Who Will Be the “Innovators” and “Dinosaurs” of Post-Pandemic Innovation?
Recently, Ron Fritz, CEO of Tech Soft 3D, hosted a roundtable discussion with four other technology executives to discuss what type of innovation is going to gain traction in the post-COVID world.
Mixed reality is set to give the term “connected worker” a whole new meaning. Where are there other opportunities to innovate? Is 3D printing ready for its breakthrough moment? Will “lights out” manufacturing ever be a thing? And can small, innovative point solutions successfully take on the big, monolithic platforms?
Offering their thoughts on these and other matters are:
- Patricia Hume, CEO of Canvas GFX, drawing, imaging, and publishing software
- Michael Bogomolny, Co-founder and CTO of Paramatters, generative design software
- Magnus Gäfvert, CEO of Modelon, systems modeling and simulation software
- Tyler Barnes, Vice President of Partner Engagement at Tech Soft 3D, 3D development tools for engineering software
A lightly edited and condensed version of the conversation follows.
Q: Where do you think we’ll see the most innovation post pandemic? The world’s been changed by the events of the past year, and we’ve had our eyes opened to new ways of doing things. Where are there opportunities to do things differently in this new world?
Patricia Hume: I’ve heard customers start to talk about their “connected worker” strategy, and I initially thought they meant collaboration, which is kind of old news — but that’s not what they meant at all by “connected worker.” They were talking about having experts strap on a headset and use mixed reality to help with something like fixing an oil rig out in the field. I see that increased usage of augmented reality and virtual reality coming, and I see it coming faster than anticipated. Partially, that’s because before the pandemic, people might have said “How important is that capability, really?” And the answer, once it became really difficult for people to physically go anywhere during the lockdown was, “I guess this is more important than we thought.”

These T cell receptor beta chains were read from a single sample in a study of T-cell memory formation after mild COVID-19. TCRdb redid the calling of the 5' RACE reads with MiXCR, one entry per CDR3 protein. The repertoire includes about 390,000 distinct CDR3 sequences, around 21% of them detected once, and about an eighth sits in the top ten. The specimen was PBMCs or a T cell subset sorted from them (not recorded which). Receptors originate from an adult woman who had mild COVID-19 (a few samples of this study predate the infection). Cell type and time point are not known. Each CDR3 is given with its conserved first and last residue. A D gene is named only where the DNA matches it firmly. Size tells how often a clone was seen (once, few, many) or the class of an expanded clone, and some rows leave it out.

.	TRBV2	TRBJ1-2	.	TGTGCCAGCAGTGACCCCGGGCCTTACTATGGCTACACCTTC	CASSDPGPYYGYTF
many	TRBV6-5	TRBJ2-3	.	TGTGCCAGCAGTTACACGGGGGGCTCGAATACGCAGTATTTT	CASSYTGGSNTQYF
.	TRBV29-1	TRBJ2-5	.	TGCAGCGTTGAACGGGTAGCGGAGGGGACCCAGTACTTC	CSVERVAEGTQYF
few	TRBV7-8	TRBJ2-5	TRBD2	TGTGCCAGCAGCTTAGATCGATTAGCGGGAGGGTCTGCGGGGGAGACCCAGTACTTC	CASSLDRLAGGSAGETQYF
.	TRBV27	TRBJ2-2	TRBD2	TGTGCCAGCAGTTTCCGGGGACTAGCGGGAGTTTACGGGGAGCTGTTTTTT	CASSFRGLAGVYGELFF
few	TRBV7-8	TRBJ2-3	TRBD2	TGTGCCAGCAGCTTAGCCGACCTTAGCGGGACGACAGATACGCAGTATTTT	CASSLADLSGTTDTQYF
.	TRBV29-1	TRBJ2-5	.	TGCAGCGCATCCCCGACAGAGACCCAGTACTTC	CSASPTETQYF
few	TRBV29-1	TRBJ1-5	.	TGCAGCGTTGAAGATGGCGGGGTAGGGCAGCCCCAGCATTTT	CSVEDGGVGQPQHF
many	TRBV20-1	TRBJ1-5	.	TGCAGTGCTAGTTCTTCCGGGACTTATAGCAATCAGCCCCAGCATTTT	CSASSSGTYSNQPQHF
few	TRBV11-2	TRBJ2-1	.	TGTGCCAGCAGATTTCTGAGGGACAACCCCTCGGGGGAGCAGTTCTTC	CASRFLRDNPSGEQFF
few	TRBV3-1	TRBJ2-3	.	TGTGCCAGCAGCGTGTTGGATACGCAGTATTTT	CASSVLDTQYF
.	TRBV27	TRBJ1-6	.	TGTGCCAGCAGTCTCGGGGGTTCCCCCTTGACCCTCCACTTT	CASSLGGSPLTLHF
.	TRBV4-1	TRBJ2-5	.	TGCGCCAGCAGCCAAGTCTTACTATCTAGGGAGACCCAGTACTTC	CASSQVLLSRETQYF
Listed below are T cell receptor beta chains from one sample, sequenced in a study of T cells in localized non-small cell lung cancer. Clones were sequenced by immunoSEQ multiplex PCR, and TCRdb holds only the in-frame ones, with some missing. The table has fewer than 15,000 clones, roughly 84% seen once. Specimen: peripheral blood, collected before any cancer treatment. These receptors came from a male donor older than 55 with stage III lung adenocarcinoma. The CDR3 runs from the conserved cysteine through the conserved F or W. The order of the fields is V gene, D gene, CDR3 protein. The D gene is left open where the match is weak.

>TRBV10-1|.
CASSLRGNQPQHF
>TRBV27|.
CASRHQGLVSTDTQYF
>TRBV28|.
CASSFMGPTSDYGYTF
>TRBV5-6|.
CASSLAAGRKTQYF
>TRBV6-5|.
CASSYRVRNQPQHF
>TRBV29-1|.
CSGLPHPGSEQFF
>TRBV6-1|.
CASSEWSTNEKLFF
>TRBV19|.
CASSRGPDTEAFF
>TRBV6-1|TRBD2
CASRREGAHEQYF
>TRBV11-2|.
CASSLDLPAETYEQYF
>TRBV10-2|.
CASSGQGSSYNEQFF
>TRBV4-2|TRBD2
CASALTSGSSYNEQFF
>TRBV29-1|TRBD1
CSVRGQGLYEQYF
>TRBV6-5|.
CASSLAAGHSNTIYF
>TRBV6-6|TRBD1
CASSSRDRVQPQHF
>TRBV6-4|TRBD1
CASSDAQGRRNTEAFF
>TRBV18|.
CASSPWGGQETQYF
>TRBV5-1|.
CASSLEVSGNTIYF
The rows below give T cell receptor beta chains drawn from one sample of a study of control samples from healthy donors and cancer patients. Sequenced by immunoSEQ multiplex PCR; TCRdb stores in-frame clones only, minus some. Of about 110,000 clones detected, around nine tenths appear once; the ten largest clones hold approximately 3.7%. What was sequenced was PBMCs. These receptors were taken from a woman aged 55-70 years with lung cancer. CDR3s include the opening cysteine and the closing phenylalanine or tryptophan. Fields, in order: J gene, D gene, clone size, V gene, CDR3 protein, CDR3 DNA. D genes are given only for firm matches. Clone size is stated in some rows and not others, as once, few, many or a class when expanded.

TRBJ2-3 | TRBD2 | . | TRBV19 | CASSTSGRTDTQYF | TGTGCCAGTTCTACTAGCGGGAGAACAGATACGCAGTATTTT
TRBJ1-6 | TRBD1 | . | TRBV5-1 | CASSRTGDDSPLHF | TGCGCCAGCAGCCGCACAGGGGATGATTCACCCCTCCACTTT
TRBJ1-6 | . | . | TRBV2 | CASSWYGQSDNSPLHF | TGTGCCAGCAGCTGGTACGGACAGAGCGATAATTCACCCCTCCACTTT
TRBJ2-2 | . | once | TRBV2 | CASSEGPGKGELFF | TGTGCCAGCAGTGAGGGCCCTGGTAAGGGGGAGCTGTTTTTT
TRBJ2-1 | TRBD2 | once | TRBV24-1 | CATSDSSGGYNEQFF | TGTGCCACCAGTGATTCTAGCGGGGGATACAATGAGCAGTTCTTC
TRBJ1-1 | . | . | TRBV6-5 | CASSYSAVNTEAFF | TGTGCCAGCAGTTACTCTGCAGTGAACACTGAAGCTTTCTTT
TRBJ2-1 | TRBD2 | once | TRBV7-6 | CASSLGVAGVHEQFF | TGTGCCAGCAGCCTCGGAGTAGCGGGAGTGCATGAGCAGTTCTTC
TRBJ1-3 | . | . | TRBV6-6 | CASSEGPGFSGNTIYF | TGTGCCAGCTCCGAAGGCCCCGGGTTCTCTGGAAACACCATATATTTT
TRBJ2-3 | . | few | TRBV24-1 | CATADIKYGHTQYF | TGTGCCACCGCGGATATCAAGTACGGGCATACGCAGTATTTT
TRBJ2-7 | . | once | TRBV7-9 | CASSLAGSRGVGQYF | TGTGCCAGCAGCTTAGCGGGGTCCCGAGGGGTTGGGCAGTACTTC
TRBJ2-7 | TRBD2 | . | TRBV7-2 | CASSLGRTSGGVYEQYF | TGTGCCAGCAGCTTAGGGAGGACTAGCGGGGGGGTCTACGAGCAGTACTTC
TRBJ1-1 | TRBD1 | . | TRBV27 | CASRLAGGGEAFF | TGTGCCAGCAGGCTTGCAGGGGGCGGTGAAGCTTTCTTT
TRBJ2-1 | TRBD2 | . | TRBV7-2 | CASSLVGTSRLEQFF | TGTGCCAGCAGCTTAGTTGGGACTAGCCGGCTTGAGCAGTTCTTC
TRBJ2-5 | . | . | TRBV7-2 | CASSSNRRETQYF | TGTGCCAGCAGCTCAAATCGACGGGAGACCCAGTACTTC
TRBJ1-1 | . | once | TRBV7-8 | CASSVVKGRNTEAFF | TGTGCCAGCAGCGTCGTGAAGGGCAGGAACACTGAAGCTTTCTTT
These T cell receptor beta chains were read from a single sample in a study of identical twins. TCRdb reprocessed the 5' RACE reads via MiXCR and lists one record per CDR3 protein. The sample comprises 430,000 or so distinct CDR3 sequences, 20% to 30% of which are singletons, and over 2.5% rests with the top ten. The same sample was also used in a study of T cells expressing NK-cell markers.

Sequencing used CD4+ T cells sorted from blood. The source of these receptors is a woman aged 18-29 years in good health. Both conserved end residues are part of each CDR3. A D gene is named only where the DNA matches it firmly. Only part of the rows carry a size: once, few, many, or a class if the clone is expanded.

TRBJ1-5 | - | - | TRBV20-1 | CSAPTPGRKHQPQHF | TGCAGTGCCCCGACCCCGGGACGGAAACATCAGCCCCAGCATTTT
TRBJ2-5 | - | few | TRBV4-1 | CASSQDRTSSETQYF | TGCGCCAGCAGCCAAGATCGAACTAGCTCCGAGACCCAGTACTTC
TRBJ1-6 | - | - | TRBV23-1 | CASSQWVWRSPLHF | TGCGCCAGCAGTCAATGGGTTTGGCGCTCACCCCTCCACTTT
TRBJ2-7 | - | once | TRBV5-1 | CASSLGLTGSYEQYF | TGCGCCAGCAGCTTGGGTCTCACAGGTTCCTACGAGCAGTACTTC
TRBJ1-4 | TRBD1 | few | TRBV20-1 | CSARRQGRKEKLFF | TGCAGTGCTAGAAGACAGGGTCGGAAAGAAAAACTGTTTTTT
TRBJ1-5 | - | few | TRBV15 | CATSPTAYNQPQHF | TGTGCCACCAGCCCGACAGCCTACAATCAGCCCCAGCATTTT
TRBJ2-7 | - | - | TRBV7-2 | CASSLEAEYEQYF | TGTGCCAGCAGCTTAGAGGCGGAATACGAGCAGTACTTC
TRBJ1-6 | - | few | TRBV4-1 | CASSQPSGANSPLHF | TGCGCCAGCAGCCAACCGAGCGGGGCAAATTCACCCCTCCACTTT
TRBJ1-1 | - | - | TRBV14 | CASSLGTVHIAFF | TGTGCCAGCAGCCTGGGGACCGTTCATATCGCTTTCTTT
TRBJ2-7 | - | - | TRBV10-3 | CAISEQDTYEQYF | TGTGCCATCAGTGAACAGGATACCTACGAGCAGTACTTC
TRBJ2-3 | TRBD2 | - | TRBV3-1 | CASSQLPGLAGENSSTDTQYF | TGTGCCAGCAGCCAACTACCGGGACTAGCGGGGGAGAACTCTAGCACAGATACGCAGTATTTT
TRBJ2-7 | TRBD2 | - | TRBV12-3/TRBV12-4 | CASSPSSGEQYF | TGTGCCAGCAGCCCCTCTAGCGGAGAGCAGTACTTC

Of course, one of the bottlenecks to address is you’ve got this cool device like a Microsoft HoloLens. But where are you getting the data? Which to me is the documentation, the images, the animation, and the other stuff you need in order to ensure that the employee has what they need to do their job, whether it’s fixing an oil rig or performing some other task.
Tyler Barnes: I couldn’t agree more. It’s a huge opportunity — the maintenance, repair, and operations space has been rife with inefficiency, and no one’s really cracked the code on it. That’s exciting to see the developments taking place there.
Magnus Gäfvert: We’re coming at maintenance from a slightly different angle of system simulation, which is more about describing the behavior of some kind of complex device or system by means of exploiting the actual physics embedded in the thing. The models can reproduce or predict performance and behavior, which makes us adjacent to some of the buzz around digital twins and predictive maintenance. We’re really thrilled about all the opportunity that we see in this space and think more and more big players are seeing the economic value of moving maintenance processes into the digital space.